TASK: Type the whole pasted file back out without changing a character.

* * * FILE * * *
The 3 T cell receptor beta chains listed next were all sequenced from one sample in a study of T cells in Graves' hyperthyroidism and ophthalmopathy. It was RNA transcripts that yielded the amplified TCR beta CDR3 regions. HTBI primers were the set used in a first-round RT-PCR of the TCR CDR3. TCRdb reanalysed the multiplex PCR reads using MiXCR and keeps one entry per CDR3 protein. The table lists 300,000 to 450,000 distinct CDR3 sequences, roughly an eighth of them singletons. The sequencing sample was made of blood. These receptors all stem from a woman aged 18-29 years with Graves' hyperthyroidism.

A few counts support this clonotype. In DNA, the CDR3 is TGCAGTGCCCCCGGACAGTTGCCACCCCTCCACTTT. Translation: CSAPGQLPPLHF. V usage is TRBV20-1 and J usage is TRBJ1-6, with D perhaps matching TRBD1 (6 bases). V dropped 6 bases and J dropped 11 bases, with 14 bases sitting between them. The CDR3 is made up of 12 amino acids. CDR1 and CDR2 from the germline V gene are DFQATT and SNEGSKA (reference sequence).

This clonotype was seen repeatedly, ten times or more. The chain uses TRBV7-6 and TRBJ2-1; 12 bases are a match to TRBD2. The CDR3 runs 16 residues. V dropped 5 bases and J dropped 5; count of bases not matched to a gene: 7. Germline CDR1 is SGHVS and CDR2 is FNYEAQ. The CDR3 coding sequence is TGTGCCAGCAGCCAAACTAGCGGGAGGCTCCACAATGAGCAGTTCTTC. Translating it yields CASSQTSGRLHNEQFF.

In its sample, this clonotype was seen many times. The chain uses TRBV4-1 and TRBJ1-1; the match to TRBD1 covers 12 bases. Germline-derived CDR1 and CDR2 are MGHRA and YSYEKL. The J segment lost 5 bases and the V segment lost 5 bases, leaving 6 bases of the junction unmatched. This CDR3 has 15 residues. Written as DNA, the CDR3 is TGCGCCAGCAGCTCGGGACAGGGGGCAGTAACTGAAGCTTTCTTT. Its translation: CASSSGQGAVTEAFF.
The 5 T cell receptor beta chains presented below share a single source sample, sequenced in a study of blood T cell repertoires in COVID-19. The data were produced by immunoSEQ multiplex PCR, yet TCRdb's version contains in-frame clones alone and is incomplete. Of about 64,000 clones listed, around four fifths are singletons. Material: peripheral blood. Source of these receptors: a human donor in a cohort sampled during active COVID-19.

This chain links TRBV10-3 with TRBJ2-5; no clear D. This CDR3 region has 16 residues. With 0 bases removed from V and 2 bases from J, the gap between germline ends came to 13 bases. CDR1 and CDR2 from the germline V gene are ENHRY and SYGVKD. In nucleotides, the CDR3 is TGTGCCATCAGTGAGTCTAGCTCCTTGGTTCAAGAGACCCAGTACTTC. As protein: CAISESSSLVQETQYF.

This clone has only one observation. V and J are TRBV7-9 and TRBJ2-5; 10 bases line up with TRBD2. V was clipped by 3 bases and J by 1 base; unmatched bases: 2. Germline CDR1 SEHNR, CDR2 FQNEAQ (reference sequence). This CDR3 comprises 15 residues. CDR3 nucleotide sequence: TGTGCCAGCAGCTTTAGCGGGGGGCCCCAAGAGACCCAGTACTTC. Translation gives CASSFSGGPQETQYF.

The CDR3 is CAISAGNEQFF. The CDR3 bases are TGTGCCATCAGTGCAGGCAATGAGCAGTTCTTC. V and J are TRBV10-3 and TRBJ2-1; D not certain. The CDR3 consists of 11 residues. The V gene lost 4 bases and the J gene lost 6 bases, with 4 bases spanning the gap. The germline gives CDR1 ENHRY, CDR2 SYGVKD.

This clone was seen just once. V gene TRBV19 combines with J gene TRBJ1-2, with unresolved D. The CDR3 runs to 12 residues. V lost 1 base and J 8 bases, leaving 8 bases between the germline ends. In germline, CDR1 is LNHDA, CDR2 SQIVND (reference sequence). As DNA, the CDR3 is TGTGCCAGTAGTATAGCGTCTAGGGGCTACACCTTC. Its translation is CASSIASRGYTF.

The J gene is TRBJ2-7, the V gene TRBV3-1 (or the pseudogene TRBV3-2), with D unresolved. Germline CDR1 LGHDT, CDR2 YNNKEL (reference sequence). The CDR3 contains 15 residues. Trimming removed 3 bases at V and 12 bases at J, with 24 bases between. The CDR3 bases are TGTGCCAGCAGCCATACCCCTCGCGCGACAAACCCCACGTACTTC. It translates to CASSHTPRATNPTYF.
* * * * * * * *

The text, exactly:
The 3 T cell receptor beta chains listed next were all sequenced from one sample in a study of T cells in Graves' hyperthyroidism and ophthalmopathy. It was RNA transcripts that yielded the amplified TCR beta CDR3 regions. HTBI primers were the set used in a first-round RT-PCR of the TCR CDR3. TCRdb reanalysed the multiplex PCR reads using MiXCR and keeps one entry per CDR3 protein. The table lists 300,000 to 450,000 distinct CDR3 sequences, roughly an eighth of them singletons. The sequencing sample was made of blood. These receptors all stem from a woman aged 18-29 years with Graves' hyperthyroidism.

A few counts support this clonotype. In DNA, the CDR3 is TGCAGTGCCCCCGGACAGTTGCCACCCCTCCACTTT. Translation: CSAPGQLPPLHF. V usage is TRBV20-1 and J usage is TRBJ1-6, with D perhaps matching TRBD1 (6 bases). V dropped 6 bases and J dropped 11 bases, with 14 bases sitting between them. The CDR3 is made up of 12 amino acids. CDR1 and CDR2 from the germline V gene are DFQATT and SNEGSKA (reference sequence).

This clonotype was seen repeatedly, ten times or more. The chain uses TRBV7-6 and TRBJ2-1; 12 bases are a match to TRBD2. The CDR3 runs 16 residues. V dropped 5 bases and J dropped 5; count of bases not matched to a gene: 7. Germline CDR1 is SGHVS and CDR2 is FNYEAQ. The CDR3 coding sequence is TGTGCCAGCAGCCAAACTAGCGGGAGGCTCCACAATGAGCAGTTCTTC. Translating it yields CASSQTSGRLHNEQFF.

In its sample, this clonotype was seen many times. The chain uses TRBV4-1 and TRBJ1-1; the match to TRBD1 covers 12 bases. Germline-derived CDR1 and CDR2 are MGHRA and YSYEKL. The J segment lost 5 bases and the V segment lost 5 bases, leaving 6 bases of the junction unmatched. This CDR3 has 15 residues. Written as DNA, the CDR3 is TGCGCCAGCAGCTCGGGACAGGGGGCAGTAACTGAAGCTTTCTTT. Its translation: CASSSGQGAVTEAFF.
The 5 T cell receptor beta chains presented below share a single source sample, sequenced in a study of blood T cell repertoires in COVID-19. The data were produced by immunoSEQ multiplex PCR, yet TCRdb's version contains in-frame clones alone and is incomplete. Of about 64,000 clones listed, around four fifths are singletons. Material: peripheral blood. Source of these receptors: a human donor in a cohort sampled during active COVID-19.

This chain links TRBV10-3 with TRBJ2-5; no clear D. This CDR3 region has 16 residues. With 0 bases removed from V and 2 bases from J, the gap between germline ends came to 13 bases. CDR1 and CDR2 from the germline V gene are ENHRY and SYGVKD. In nucleotides, the CDR3 is TGTGCCATCAGTGAGTCTAGCTCCTTGGTTCAAGAGACCCAGTACTTC. As protein: CAISESSSLVQETQYF.

This clone has only one observation. V and J are TRBV7-9 and TRBJ2-5; 10 bases line up with TRBD2. V was clipped by 3 bases and J by 1 base; unmatched bases: 2. Germline CDR1 SEHNR, CDR2 FQNEAQ (reference sequence). This CDR3 comprises 15 residues. CDR3 nucleotide sequence: TGTGCCAGCAGCTTTAGCGGGGGGCCCCAAGAGACCCAGTACTTC. Translation gives CASSFSGGPQETQYF.

The CDR3 is CAISAGNEQFF. The CDR3 bases are TGTGCCATCAGTGCAGGCAATGAGCAGTTCTTC. V and J are TRBV10-3 and TRBJ2-1; D not certain. The CDR3 consists of 11 residues. The V gene lost 4 bases and the J gene lost 6 bases, with 4 bases spanning the gap. The germline gives CDR1 ENHRY, CDR2 SYGVKD.

This clone was seen just once. V gene TRBV19 combines with J gene TRBJ1-2, with unresolved D. The CDR3 runs to 12 residues. V lost 1 base and J 8 bases, leaving 8 bases between the germline ends. In germline, CDR1 is LNHDA, CDR2 SQIVND (reference sequence). As DNA, the CDR3 is TGTGCCAGTAGTATAGCGTCTAGGGGCTACACCTTC. Its translation is CASSIASRGYTF.

The J gene is TRBJ2-7, the V gene TRBV3-1 (or the pseudogene TRBV3-2), with D unresolved. Germline CDR1 LGHDT, CDR2 YNNKEL (reference sequence). The CDR3 contains 15 residues. Trimming removed 3 bases at V and 12 bases at J, with 24 bases between. The CDR3 bases are TGTGCCAGCAGCCATACCCCTCGCGCGACAAACCCCACGTACTTC. It translates to CASSHTPRATNPTYF.